Beneath a wan sky, with American helicopters swooping overhead, officials from the Iraqi special tribunal, most middle-aged men in dark suits, gathered near the convention center inside the fortified Green Zone to await transport to the courthouse. Accompanying them were human rights observers from international organizations. The Iraqi officials included Raad Juhi, the judge who has been leading the investigations into Mr. Hussein."

Tuesday, October 18, 2005

Hussein Goes on Trial Wednesday, and Iraqis See a First Accounting - New York Times

Published: October 18, 2005

BAGHDAD, Iraq, Oct. 17 - On Wednesday, 22 months after he was dragged from his hiding place in an underground bunker, Saddam Hussein will appear in an Iraqi court to answer for the brutalities he inflicted on his fellow Iraqis. But what should be a moment of triumph for his victims is instead stirring concern about the fairness and competence of the court itself.

The special Iraqi tribunal established to conduct the trial has chosen a case that many Iraqis believe to be too narrow to answer the widespread yearning for Mr. Hussein to be held to account for the most savage of his crimes. And the political pressure to hasten the trial has forced the tribunal to accelerate some of the work needed to prepare for other cases involving tens of thousands of victims, nearly 300 mass graves and about 40 tons of documents gathered from the government agencies that oversaw his repression."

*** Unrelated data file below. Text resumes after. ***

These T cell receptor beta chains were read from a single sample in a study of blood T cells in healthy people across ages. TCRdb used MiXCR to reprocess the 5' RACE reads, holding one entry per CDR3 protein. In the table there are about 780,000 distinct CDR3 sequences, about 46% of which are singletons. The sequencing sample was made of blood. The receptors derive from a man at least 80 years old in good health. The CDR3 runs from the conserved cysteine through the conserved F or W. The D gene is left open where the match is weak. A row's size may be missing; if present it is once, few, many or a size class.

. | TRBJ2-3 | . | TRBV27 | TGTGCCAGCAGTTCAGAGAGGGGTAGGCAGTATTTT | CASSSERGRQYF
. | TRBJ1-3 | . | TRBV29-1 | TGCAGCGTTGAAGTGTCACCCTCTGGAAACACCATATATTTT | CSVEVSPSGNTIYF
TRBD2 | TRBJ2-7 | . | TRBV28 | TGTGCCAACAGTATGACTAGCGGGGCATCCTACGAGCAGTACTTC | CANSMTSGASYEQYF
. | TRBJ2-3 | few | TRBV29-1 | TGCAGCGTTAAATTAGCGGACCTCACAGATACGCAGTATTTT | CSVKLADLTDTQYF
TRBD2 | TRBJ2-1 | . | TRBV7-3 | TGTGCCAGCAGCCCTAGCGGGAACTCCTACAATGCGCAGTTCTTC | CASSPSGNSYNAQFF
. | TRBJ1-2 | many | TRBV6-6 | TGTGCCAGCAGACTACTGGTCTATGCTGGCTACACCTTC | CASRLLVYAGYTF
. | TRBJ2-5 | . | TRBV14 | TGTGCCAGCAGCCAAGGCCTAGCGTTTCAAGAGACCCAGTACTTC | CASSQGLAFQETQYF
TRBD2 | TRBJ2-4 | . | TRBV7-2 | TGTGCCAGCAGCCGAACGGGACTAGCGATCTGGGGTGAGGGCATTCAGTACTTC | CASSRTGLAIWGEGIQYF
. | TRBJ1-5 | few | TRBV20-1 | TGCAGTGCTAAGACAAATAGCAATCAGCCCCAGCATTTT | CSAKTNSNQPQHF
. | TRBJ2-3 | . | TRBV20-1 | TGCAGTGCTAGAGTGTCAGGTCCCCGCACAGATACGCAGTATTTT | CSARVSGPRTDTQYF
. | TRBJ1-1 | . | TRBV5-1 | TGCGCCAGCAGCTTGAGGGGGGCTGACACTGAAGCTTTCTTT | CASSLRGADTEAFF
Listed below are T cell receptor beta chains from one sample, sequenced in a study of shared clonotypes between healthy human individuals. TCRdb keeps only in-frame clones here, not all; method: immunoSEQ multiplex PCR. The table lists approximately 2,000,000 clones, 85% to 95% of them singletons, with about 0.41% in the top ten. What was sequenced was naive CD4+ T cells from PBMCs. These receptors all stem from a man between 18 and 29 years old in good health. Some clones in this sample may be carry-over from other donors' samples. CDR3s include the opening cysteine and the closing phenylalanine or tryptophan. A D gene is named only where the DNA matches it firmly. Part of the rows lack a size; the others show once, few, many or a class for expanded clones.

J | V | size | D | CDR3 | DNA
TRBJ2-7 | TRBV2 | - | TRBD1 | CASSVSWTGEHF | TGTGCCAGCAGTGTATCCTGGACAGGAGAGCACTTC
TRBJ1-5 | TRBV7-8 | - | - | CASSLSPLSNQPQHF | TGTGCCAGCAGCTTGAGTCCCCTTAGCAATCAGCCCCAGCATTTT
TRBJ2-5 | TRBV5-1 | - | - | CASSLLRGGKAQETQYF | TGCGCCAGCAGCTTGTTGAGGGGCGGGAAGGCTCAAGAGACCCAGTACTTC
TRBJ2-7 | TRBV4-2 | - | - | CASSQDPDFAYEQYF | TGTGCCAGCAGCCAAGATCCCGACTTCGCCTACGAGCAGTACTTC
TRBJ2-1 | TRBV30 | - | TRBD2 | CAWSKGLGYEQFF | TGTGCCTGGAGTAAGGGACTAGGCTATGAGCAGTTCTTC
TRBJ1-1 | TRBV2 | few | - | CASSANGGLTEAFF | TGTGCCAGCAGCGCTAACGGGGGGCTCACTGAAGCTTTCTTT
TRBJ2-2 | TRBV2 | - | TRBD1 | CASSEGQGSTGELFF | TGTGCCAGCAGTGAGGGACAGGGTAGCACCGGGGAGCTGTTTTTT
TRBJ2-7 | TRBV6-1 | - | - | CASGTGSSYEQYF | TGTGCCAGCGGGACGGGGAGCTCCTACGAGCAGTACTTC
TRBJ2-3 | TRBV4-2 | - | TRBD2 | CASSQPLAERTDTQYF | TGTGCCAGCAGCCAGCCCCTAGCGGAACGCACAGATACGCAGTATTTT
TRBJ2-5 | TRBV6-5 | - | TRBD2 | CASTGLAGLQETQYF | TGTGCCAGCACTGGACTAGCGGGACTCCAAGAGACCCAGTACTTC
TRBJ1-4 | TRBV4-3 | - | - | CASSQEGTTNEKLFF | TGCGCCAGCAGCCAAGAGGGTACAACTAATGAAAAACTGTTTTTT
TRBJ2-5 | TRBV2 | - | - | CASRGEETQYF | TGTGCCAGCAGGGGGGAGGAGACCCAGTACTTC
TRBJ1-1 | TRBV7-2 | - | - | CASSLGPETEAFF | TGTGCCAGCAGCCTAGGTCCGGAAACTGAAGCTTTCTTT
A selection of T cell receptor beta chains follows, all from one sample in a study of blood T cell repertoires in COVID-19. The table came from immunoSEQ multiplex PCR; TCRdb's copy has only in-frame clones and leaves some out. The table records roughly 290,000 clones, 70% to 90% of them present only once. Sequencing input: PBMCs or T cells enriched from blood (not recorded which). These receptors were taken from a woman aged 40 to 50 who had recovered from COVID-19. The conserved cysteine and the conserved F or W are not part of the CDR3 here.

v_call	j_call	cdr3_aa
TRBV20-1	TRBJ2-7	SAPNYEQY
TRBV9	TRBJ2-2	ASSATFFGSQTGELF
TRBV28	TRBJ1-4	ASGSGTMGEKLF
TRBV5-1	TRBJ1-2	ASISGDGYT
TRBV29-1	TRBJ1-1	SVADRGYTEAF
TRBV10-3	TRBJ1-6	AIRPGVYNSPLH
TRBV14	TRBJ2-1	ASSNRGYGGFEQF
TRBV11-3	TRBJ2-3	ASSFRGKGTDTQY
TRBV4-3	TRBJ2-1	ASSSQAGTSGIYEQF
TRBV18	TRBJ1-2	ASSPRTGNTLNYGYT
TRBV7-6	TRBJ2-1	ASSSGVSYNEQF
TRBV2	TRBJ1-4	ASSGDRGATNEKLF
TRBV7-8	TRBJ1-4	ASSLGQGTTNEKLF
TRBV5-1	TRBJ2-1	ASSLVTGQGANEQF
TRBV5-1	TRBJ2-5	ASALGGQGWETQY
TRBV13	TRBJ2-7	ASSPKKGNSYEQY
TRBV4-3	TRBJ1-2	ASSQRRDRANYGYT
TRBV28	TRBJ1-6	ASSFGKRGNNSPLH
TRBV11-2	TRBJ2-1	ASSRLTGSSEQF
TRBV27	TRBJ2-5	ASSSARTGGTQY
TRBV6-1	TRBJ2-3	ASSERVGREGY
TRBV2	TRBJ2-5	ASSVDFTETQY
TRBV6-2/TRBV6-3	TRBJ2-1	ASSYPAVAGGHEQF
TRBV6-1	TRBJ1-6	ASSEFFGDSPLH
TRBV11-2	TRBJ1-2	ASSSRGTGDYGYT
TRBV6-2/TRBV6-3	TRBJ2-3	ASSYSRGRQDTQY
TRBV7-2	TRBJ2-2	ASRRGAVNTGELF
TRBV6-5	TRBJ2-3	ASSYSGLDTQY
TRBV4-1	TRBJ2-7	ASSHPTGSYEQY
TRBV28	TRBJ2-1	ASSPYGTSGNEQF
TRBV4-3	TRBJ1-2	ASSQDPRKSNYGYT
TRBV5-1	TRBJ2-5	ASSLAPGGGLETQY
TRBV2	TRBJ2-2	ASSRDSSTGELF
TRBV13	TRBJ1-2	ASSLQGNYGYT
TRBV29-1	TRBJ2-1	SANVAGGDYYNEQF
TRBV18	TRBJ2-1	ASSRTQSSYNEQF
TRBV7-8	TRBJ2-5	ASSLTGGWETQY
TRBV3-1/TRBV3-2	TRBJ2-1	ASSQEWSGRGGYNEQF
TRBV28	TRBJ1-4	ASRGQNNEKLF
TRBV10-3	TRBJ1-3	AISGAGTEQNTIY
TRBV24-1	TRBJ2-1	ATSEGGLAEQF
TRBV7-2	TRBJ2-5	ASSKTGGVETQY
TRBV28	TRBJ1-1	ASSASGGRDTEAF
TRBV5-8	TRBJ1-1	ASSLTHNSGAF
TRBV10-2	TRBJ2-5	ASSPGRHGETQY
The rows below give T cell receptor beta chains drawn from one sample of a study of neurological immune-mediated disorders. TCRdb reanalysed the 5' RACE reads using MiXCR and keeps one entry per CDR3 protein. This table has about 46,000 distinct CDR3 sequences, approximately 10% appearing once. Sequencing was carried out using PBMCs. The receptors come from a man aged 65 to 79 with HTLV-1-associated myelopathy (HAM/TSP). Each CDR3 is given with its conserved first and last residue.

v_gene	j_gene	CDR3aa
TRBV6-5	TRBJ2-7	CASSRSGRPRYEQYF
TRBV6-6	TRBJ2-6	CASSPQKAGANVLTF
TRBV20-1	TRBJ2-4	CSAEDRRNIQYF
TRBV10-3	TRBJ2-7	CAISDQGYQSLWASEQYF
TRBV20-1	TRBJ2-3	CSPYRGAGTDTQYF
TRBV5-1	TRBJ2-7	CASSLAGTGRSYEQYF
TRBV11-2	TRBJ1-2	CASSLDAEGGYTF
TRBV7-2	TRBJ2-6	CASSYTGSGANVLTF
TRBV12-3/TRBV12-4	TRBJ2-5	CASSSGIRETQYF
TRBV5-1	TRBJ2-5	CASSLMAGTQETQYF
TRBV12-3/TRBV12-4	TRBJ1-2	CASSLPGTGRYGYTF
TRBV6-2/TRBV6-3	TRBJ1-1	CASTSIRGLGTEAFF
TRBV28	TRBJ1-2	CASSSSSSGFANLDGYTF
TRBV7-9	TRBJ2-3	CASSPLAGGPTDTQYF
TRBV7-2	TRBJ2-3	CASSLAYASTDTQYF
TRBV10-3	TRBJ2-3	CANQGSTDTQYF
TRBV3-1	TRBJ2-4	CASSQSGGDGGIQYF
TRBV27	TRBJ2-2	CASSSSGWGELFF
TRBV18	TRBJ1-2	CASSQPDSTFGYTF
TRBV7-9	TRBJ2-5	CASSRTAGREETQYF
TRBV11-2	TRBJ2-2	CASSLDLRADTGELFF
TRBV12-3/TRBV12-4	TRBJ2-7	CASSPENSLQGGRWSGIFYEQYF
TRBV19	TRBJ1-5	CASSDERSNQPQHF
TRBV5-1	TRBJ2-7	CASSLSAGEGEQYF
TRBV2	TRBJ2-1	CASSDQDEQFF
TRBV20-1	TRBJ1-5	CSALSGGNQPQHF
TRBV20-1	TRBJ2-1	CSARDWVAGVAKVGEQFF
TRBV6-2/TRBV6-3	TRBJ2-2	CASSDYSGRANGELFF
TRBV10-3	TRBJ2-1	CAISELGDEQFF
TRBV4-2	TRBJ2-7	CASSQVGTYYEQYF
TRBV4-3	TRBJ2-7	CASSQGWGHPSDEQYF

Friday, July 29, 2005

Ignoring U.S., Chalabi Pursues Attempt to Fire Hussein Judge - New York Times

Published: July 27, 2005

BAGHDAD, Iraq, July 26 - Aides to Deputy Prime Minister Ahmad Chalabi said Tuesday that they planned to move forward with demands for the dismissal of the judge who has led the investigations of the mass killings committed under Saddam Hussein, ignoring American calls for restraint.

Ali Feisal, an aide to Mr. Chalabi, said the judge, Raid Juhi, was the most prominent of 19 judges, prosecutors and officials on a new list of those to be purged from the Iraqi tribunal set up to try Mr. Hussein and top officials of his government. All 19, Mr. Feisal said, are former members of Mr. Hussein's Baath Party and therefore legally ineligible to work for the tribunal.

'Juhi's on the top of the list,' Mr. Feisal said.